Detatching and setting boundaries


You may be asking yourself, "What does it mean to detach from others and set boundaries?" If you feel like you are doing all the work in relationships, are constantly anxious, and find yourself second-guessing everything you do, then there's a chance you may be experiencing a pattern of relating to others known as co-dependency.


What is Co-Dependency?

So what does it mean to be co-dependent? If you did a search online, you'll find a variety of definitions. It's been my experience that Google doesn’t provide for an accurate explanation, so I'm going to provide examples of what this type of behavior looks like in “real life” so that you can see if it applies to you. 

I often hear my clients say to me that they experience anxiety when their plans change at the last minute. They may become angry or nervous but don’t feel like it's okay for them to express those feelings. When others notice something is off and ask them if they're okay, someone who is co-dependent may respond with, “I'm fine,” when really they're upset or angry with the situation.

Another common experience is feeling helpless when it comes to seeing our loved ones unhappy. It’s totally normal to be upset when someone else is in pain; however, it's another thing to feel as if their pain is your own. There's a pressure inside you to “fix it” or make this person feel better in order to ease the anxiety you feel. You aren’t just simply aware of someone else’s discomfort: It has become your responsibility to remove their discomfort.  No one asked you to help in this way, but you know that if you can improve things it will make you feel better too so being involved feels like a no-brainer. You consider yourself a helper in this way, although it can often leave you feeling exhausted and overwhelmed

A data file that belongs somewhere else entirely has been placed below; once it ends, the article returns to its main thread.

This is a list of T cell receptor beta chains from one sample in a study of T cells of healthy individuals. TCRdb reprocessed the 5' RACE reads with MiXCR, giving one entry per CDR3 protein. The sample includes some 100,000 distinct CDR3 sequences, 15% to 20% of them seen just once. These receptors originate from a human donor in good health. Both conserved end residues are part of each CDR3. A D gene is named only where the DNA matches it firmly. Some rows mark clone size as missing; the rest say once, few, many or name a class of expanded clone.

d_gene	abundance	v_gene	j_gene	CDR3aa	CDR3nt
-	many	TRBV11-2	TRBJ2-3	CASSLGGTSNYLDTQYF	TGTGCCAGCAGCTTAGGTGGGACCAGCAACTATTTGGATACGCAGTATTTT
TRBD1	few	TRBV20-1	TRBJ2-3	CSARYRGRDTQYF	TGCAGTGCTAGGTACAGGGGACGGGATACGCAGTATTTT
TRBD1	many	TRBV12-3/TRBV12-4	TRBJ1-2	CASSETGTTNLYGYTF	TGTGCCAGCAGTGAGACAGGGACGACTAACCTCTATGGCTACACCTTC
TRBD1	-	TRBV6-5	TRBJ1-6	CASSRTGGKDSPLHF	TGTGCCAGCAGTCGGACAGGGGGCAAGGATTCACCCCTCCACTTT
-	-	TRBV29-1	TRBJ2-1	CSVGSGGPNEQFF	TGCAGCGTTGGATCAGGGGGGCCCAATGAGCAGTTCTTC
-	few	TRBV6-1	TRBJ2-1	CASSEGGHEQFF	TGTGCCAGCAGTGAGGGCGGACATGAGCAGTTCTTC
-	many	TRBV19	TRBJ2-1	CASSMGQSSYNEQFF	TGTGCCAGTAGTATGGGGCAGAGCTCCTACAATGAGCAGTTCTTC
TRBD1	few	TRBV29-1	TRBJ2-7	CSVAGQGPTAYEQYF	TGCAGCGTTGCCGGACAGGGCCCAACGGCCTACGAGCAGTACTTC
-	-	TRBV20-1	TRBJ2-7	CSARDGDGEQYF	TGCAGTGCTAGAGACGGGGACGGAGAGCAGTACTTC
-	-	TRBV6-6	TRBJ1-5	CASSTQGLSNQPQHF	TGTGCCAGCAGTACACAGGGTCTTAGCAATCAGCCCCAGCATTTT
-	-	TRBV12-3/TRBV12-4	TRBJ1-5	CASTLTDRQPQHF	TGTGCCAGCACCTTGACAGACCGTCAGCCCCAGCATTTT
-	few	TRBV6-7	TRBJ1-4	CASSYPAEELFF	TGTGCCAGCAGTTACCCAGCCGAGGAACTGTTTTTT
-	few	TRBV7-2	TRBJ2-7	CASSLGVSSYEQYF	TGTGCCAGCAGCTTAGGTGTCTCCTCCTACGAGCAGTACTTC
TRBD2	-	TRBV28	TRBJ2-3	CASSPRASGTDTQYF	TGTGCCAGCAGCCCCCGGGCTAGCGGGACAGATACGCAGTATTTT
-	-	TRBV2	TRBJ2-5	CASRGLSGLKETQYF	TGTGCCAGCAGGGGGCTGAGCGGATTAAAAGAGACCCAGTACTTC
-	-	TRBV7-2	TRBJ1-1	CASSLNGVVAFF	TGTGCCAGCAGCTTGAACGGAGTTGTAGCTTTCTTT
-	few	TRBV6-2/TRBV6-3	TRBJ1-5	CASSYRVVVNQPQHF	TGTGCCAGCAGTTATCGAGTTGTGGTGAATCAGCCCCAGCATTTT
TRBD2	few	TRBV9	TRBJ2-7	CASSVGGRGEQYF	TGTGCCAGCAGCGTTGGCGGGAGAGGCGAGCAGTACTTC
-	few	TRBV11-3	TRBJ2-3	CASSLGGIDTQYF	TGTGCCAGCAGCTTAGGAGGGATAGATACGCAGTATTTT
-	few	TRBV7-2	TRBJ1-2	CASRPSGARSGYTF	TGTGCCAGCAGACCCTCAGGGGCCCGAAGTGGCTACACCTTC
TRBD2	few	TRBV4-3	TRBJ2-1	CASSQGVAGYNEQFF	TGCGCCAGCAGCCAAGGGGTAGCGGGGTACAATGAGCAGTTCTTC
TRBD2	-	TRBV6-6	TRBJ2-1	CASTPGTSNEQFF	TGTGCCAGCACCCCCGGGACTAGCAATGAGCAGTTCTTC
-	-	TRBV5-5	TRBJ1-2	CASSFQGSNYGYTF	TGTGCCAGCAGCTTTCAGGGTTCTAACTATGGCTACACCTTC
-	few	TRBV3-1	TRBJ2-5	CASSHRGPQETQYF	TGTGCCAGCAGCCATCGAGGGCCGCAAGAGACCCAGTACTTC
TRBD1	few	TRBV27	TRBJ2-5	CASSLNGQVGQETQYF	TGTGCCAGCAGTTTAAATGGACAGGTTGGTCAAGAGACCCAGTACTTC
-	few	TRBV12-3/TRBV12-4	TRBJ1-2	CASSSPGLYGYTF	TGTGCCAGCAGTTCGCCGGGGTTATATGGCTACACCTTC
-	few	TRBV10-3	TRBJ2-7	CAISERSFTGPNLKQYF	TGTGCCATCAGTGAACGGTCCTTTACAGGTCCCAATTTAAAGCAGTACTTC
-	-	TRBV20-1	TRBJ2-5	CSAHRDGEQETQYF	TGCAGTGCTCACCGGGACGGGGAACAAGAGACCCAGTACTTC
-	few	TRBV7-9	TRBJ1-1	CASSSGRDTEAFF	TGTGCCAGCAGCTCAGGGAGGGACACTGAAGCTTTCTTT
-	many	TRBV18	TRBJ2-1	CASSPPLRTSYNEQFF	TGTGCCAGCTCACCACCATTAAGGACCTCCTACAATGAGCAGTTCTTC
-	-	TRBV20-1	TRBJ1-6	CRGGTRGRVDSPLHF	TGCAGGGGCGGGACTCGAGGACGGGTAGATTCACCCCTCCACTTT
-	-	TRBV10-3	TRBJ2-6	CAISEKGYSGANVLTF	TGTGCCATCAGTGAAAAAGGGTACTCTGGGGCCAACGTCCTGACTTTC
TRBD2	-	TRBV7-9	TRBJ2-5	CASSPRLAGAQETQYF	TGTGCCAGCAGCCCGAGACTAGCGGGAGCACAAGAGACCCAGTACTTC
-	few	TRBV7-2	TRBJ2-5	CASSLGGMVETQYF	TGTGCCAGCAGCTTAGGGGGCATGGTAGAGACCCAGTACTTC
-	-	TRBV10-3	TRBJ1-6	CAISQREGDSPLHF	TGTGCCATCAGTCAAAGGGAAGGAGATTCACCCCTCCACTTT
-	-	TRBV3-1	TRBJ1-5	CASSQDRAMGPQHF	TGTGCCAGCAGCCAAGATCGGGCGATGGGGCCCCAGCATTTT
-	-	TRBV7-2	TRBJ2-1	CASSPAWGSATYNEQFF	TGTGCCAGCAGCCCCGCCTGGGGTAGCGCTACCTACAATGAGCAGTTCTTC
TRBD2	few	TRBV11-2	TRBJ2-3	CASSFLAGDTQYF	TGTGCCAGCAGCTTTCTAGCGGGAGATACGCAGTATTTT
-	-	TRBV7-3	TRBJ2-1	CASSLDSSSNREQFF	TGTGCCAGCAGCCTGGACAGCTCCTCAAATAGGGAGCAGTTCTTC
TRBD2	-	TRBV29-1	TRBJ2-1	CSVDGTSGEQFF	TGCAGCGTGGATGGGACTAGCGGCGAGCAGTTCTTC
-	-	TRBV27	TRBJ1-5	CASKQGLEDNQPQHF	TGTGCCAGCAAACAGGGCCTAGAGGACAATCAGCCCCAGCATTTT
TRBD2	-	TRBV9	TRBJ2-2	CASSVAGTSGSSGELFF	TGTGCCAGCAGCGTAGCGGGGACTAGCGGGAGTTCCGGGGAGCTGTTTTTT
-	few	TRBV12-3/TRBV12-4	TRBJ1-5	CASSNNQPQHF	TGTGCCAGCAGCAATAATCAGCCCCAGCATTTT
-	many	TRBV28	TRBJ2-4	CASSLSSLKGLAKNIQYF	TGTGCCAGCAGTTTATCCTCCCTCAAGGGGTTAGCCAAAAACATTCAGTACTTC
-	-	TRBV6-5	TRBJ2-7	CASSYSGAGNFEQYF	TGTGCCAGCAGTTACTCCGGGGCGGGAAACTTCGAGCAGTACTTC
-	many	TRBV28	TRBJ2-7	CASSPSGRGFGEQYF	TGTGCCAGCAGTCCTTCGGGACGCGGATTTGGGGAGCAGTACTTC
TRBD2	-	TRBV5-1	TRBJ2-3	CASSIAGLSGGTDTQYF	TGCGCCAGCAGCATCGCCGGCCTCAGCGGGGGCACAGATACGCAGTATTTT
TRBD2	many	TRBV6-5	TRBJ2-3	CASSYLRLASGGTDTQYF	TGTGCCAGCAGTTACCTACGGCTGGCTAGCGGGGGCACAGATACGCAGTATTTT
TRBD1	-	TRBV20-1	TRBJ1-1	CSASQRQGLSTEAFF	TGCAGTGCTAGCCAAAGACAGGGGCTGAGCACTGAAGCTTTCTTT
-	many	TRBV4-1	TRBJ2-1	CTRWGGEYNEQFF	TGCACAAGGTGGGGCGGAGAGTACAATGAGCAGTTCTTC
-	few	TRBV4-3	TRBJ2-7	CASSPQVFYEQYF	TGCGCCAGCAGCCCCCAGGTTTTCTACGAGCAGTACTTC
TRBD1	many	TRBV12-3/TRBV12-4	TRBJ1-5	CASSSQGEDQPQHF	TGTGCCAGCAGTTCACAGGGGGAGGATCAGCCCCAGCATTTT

My definition of co-dependency is when we automatically micro-manage other people’s emotions or social situations to make ourselves feel better

 

Co-dependency is a coping skill that actually doesn’t work, although we think it does. It helps us to sometimes feel in control, and it can even make us feel less anxious temporarily. There are consequences to this type of behavior, though. First and foremost, it can cause problems socially, which may lead you to be labeled as controlling or overly sensitive.

This type of pattern of behavior can vary from being extreme to mild and is different in each person. It can result in the following behaviors:

·      Taking care of others/feeling responsible for other people

·      Feeling anxious or guilty  

·      Taking things personally (absorbing people’s emotions like a sponge)

·      Fearing rejection from others

·      Having a hard time making decisions

·      Feeling unable to quit talking, thinking and worry about others

(and their problems)

·      Depending on positive experiences with other people to feel happy

·      Not feeling at peace/content with yourself

 

I help people re-write their story by becoming aware of these patterns. Once the awareness is there, then we can work to replace the old with the new. I like to compare this to a software upgrade for your phone: Once it’s done, things seem to run a bit more smoothly. I do this using a variety of techniques that are tailored to each person.

My background in treating interpersonal trauma as well as addiction has allowed me to understand patterned behaviors. I use mindfulness-based practices, some Cognitive-Behavioral Therapy, supplemental reading as needed, and EMDR (click here to learn more about EMDR).

By the end of your therapy, you will be able to manage your anxiety, be present in relationships, and not feel so responsible for others all of the time.